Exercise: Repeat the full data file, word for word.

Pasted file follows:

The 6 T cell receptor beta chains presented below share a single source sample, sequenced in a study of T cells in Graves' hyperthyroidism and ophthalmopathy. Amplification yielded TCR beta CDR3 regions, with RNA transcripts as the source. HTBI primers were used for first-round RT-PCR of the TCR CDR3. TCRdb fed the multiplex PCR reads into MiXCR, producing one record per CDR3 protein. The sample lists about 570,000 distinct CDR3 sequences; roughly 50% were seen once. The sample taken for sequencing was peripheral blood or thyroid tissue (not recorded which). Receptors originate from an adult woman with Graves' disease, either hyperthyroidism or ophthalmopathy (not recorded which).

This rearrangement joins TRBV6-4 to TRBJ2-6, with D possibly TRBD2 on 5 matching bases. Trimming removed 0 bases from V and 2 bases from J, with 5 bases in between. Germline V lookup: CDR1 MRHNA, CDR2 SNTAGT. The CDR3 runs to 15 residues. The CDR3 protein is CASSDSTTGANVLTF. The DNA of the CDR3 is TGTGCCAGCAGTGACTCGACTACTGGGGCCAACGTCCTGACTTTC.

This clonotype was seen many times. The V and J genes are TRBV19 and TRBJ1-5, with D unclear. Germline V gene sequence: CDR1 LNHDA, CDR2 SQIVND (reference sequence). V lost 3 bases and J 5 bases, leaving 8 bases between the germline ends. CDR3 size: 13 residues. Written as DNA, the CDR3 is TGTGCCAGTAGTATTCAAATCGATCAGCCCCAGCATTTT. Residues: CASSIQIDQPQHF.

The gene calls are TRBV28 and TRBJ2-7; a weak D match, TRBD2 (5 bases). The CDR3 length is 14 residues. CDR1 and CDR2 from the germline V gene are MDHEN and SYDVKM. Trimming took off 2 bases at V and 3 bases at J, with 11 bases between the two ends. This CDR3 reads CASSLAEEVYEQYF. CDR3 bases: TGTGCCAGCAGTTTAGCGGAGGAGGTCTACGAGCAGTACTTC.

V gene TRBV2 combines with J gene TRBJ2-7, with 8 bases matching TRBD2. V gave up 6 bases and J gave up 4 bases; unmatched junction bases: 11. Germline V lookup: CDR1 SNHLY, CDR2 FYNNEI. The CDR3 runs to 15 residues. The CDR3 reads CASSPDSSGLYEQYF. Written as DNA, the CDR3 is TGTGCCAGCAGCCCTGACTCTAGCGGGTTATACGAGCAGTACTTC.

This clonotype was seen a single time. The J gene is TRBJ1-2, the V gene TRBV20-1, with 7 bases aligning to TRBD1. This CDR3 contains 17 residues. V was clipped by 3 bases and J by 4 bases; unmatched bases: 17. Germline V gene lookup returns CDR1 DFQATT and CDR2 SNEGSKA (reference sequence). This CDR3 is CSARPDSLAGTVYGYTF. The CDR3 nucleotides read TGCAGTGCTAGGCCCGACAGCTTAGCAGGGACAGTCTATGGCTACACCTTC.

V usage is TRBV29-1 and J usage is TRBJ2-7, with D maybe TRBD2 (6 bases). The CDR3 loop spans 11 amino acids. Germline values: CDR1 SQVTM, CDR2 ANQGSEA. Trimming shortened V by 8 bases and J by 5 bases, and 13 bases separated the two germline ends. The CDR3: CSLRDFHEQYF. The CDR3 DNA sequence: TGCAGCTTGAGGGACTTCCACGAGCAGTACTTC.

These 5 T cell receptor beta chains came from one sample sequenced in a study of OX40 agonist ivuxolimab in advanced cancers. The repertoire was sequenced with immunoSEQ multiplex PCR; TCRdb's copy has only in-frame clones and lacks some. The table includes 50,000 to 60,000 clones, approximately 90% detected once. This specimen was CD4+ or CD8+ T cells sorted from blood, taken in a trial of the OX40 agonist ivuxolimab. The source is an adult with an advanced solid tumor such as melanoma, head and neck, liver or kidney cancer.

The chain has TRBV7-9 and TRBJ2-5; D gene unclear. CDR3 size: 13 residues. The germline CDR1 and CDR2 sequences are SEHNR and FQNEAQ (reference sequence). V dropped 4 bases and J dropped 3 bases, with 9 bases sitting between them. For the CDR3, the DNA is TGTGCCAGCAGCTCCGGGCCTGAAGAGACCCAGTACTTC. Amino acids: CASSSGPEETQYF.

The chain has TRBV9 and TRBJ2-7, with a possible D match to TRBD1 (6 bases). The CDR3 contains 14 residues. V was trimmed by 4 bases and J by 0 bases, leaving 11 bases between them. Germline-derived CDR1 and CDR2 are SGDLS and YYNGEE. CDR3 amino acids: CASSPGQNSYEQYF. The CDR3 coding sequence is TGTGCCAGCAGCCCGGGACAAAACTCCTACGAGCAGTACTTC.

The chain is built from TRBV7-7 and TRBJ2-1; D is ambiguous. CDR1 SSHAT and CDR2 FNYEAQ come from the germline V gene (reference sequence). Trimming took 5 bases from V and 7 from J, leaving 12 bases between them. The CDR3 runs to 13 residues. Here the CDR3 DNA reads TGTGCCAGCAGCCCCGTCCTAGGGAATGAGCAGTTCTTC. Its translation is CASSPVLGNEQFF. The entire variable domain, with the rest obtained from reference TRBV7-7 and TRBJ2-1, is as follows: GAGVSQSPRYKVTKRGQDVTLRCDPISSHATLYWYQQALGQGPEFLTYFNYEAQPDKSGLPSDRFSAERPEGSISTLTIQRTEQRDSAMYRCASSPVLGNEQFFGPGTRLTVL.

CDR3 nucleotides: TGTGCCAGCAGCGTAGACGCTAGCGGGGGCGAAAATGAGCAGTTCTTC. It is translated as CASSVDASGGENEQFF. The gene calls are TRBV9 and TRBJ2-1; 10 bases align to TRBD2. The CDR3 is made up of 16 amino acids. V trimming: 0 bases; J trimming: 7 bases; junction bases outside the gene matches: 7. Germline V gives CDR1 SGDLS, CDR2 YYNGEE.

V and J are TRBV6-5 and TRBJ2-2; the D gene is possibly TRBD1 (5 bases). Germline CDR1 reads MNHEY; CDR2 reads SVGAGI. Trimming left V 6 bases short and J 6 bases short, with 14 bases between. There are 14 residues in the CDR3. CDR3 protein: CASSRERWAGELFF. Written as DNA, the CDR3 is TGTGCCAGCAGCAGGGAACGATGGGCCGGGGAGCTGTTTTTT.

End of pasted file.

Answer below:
The 6 T cell receptor beta chains presented below share a single source sample, sequenced in a study of T cells in Graves' hyperthyroidism and ophthalmopathy. Amplification yielded TCR beta CDR3 regions, with RNA transcripts as the source. HTBI primers were used for first-round RT-PCR of the TCR CDR3. TCRdb fed the multiplex PCR reads into MiXCR, producing one record per CDR3 protein. The sample lists about 570,000 distinct CDR3 sequences; roughly 50% were seen once. The sample taken for sequencing was peripheral blood or thyroid tissue (not recorded which). Receptors originate from an adult woman with Graves' disease, either hyperthyroidism or ophthalmopathy (not recorded which).

This rearrangement joins TRBV6-4 to TRBJ2-6, with D possibly TRBD2 on 5 matching bases. Trimming removed 0 bases from V and 2 bases from J, with 5 bases in between. Germline V lookup: CDR1 MRHNA, CDR2 SNTAGT. The CDR3 runs to 15 residues. The CDR3 protein is CASSDSTTGANVLTF. The DNA of the CDR3 is TGTGCCAGCAGTGACTCGACTACTGGGGCCAACGTCCTGACTTTC.

This clonotype was seen many times. The V and J genes are TRBV19 and TRBJ1-5, with D unclear. Germline V gene sequence: CDR1 LNHDA, CDR2 SQIVND (reference sequence). V lost 3 bases and J 5 bases, leaving 8 bases between the germline ends. CDR3 size: 13 residues. Written as DNA, the CDR3 is TGTGCCAGTAGTATTCAAATCGATCAGCCCCAGCATTTT. Residues: CASSIQIDQPQHF.

The gene calls are TRBV28 and TRBJ2-7; a weak D match, TRBD2 (5 bases). The CDR3 length is 14 residues. CDR1 and CDR2 from the germline V gene are MDHEN and SYDVKM. Trimming took off 2 bases at V and 3 bases at J, with 11 bases between the two ends. This CDR3 reads CASSLAEEVYEQYF. CDR3 bases: TGTGCCAGCAGTTTAGCGGAGGAGGTCTACGAGCAGTACTTC.

V gene TRBV2 combines with J gene TRBJ2-7, with 8 bases matching TRBD2. V gave up 6 bases and J gave up 4 bases; unmatched junction bases: 11. Germline V lookup: CDR1 SNHLY, CDR2 FYNNEI. The CDR3 runs to 15 residues. The CDR3 reads CASSPDSSGLYEQYF. Written as DNA, the CDR3 is TGTGCCAGCAGCCCTGACTCTAGCGGGTTATACGAGCAGTACTTC.

This clonotype was seen a single time. The J gene is TRBJ1-2, the V gene TRBV20-1, with 7 bases aligning to TRBD1. This CDR3 contains 17 residues. V was clipped by 3 bases and J by 4 bases; unmatched bases: 17. Germline V gene lookup returns CDR1 DFQATT and CDR2 SNEGSKA (reference sequence). This CDR3 is CSARPDSLAGTVYGYTF. The CDR3 nucleotides read TGCAGTGCTAGGCCCGACAGCTTAGCAGGGACAGTCTATGGCTACACCTTC.

V usage is TRBV29-1 and J usage is TRBJ2-7, with D maybe TRBD2 (6 bases). The CDR3 loop spans 11 amino acids. Germline values: CDR1 SQVTM, CDR2 ANQGSEA. Trimming shortened V by 8 bases and J by 5 bases, and 13 bases separated the two germline ends. The CDR3: CSLRDFHEQYF. The CDR3 DNA sequence: TGCAGCTTGAGGGACTTCCACGAGCAGTACTTC.

These 5 T cell receptor beta chains came from one sample sequenced in a study of OX40 agonist ivuxolimab in advanced cancers. The repertoire was sequenced with immunoSEQ multiplex PCR; TCRdb's copy has only in-frame clones and lacks some. The table includes 50,000 to 60,000 clones, approximately 90% detected once. This specimen was CD4+ or CD8+ T cells sorted from blood, taken in a trial of the OX40 agonist ivuxolimab. The source is an adult with an advanced solid tumor such as melanoma, head and neck, liver or kidney cancer.

The chain has TRBV7-9 and TRBJ2-5; D gene unclear. CDR3 size: 13 residues. The germline CDR1 and CDR2 sequences are SEHNR and FQNEAQ (reference sequence). V dropped 4 bases and J dropped 3 bases, with 9 bases sitting between them. For the CDR3, the DNA is TGTGCCAGCAGCTCCGGGCCTGAAGAGACCCAGTACTTC. Amino acids: CASSSGPEETQYF.

The chain has TRBV9 and TRBJ2-7, with a possible D match to TRBD1 (6 bases). The CDR3 contains 14 residues. V was trimmed by 4 bases and J by 0 bases, leaving 11 bases between them. Germline-derived CDR1 and CDR2 are SGDLS and YYNGEE. CDR3 amino acids: CASSPGQNSYEQYF. The CDR3 coding sequence is TGTGCCAGCAGCCCGGGACAAAACTCCTACGAGCAGTACTTC.

The chain is built from TRBV7-7 and TRBJ2-1; D is ambiguous. CDR1 SSHAT and CDR2 FNYEAQ come from the germline V gene (reference sequence). Trimming took 5 bases from V and 7 from J, leaving 12 bases between them. The CDR3 runs to 13 residues. Here the CDR3 DNA reads TGTGCCAGCAGCCCCGTCCTAGGGAATGAGCAGTTCTTC. Its translation is CASSPVLGNEQFF. The entire variable domain, with the rest obtained from reference TRBV7-7 and TRBJ2-1, is as follows: GAGVSQSPRYKVTKRGQDVTLRCDPISSHATLYWYQQALGQGPEFLTYFNYEAQPDKSGLPSDRFSAERPEGSISTLTIQRTEQRDSAMYRCASSPVLGNEQFFGPGTRLTVL.

CDR3 nucleotides: TGTGCCAGCAGCGTAGACGCTAGCGGGGGCGAAAATGAGCAGTTCTTC. It is translated as CASSVDASGGENEQFF. The gene calls are TRBV9 and TRBJ2-1; 10 bases align to TRBD2. The CDR3 is made up of 16 amino acids. V trimming: 0 bases; J trimming: 7 bases; junction bases outside the gene matches: 7. Germline V gives CDR1 SGDLS, CDR2 YYNGEE.

V and J are TRBV6-5 and TRBJ2-2; the D gene is possibly TRBD1 (5 bases). Germline CDR1 reads MNHEY; CDR2 reads SVGAGI. Trimming left V 6 bases short and J 6 bases short, with 14 bases between. There are 14 residues in the CDR3. CDR3 protein: CASSRERWAGELFF. Written as DNA, the CDR3 is TGTGCCAGCAGCAGGGAACGATGGGCCGGGGAGCTGTTTTTT.